After nearly 4 months in Parksville, Vancouver Island, I finally made for the mainland.
Dad dropped me in Nanaimo July 8th to catch the 6:05 ferry to Horseshoe Bay.
Rockin’ Ronnie picked me up and we headed for a Golf Course in Chilliwack that had been recommended. Can you tell he’s been living in dread Lynn Valley, North Vancouver, one of the first epicentres of COVID-19 in Canada?
Admire Ron’s hand-made plexiglass divider!
We had time to indulge in a big clubhouse brunch. I had classic bacon, eggs and coffee. Marble rye toast.
We hit the range. My practice swings were terrible, including a number of air balls. I hadn’t golfed in nearly a year.
Surprisingly I had a great round finishing with a score of about 98, which could have been worse if we hadn’t awarded gimme short puts. I had 1 Birdie, 3 pars. The best score of my life was 86 so this was a very good day.
Rockin’ scored 98, as well, and was pleased to be able to stay with me. 😀
Instead of hitting the 19th hole, Rockin’ pulled out some gourmet sandwiches. We ate outside the wedding podium.
I started my ride from the course — missing the worst of greater Vancouver — arriving Harrison Hot Springs in about 4 hours.
I used the lousy GREAT TRAIL app, sponsored by Keen, for navigation. The green line is the Great Trail.
It’s lousy, but better than any other of my apps at finding the Trans Canada Great Trail.
I’d ridden the Great Trail in the other direction last year … and was still surprised to recall how lovely and interesting this section.
Early evening I stopped to see if I might want to wild camp along the mighty Fraser River. Instantly swarmed by mosquitoes, I rode away quickly.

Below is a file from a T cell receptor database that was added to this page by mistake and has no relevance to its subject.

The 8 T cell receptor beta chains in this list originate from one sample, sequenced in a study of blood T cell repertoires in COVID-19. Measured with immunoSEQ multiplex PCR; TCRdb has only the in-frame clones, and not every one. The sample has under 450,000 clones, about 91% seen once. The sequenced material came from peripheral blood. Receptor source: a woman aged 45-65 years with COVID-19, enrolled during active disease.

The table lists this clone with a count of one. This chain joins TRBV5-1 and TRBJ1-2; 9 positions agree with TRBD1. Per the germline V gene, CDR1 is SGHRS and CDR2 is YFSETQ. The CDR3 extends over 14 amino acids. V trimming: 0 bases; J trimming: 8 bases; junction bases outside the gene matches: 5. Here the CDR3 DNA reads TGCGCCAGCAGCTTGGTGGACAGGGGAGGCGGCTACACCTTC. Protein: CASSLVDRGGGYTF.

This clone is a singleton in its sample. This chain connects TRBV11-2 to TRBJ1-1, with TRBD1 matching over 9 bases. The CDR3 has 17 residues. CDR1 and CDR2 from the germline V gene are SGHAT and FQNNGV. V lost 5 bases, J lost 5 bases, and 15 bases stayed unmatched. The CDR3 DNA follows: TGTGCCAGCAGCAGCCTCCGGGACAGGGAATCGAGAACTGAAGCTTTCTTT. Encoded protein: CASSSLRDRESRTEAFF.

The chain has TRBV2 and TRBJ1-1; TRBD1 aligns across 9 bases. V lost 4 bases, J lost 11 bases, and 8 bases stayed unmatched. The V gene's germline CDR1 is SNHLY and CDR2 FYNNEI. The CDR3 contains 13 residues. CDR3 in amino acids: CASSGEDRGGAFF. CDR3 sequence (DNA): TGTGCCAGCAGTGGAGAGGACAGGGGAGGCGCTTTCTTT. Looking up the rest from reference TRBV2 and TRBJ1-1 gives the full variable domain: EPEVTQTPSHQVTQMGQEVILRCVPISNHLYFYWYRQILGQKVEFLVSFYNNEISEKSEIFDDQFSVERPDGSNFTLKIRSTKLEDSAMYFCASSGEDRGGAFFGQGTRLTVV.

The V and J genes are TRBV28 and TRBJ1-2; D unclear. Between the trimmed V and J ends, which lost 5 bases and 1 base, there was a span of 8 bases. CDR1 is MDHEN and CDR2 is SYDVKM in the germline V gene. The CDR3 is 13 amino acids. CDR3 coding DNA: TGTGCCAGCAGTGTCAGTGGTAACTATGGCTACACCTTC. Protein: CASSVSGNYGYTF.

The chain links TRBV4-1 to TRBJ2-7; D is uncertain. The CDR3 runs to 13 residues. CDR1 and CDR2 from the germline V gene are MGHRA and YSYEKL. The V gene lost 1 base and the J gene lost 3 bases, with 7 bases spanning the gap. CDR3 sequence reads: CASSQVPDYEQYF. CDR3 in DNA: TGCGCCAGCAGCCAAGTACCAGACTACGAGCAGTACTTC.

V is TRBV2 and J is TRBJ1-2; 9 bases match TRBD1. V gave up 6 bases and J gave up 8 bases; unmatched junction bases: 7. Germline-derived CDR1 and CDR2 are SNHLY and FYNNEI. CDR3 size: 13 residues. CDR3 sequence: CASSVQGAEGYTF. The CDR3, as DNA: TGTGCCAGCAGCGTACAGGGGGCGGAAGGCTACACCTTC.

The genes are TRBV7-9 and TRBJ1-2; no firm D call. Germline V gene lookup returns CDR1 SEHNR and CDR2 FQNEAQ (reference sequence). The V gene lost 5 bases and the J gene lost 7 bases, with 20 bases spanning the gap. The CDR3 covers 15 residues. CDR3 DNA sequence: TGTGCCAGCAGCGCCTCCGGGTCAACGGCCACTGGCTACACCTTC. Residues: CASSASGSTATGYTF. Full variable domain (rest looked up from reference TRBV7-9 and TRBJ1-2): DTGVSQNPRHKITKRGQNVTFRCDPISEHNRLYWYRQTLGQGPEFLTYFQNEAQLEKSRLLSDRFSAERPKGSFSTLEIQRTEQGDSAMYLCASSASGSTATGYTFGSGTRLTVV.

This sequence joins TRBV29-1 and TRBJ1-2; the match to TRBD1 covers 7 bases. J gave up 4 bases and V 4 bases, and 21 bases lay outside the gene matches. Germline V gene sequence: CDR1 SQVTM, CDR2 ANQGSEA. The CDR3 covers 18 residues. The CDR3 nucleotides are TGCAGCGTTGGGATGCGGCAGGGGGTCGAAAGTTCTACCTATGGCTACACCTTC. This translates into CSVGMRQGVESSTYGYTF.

Typically there are very few biting insects on the Left Coast of Canada. This was weird.
Wanting to get away from the river, I detoured to Harrison Hot Springs — mainly because I’d never been there before.
Gabbed a camping spot at an RV Park. Cost for your motorhome is about $45 / night. I negotiated $35 cash, no receipt for my little tent.
Canadian campgrounds are the best in the world. But most charge a fixed price / site, which makes it costly for solo cyclists and hikers. In Germany last year they charge fixed price / person / night — so it was inexpensive for me.
Harrison Hot Springs’ greatest attraction is its titular springs, of course, but it also has the Ranger Station Public Art Gallery, a marina with jet boat tours of the lake available, a nine-hole golf course, and is the closest access to Sasquatch Provincial Park. …
The tourist trap was much bigger and more developed than I expected.
But in July following COVID-19, it wasn’t very busy, most of the licence plates from B.C.
Late in the evening I cycled the near deserted waterfront. Harrison is an impressive lake!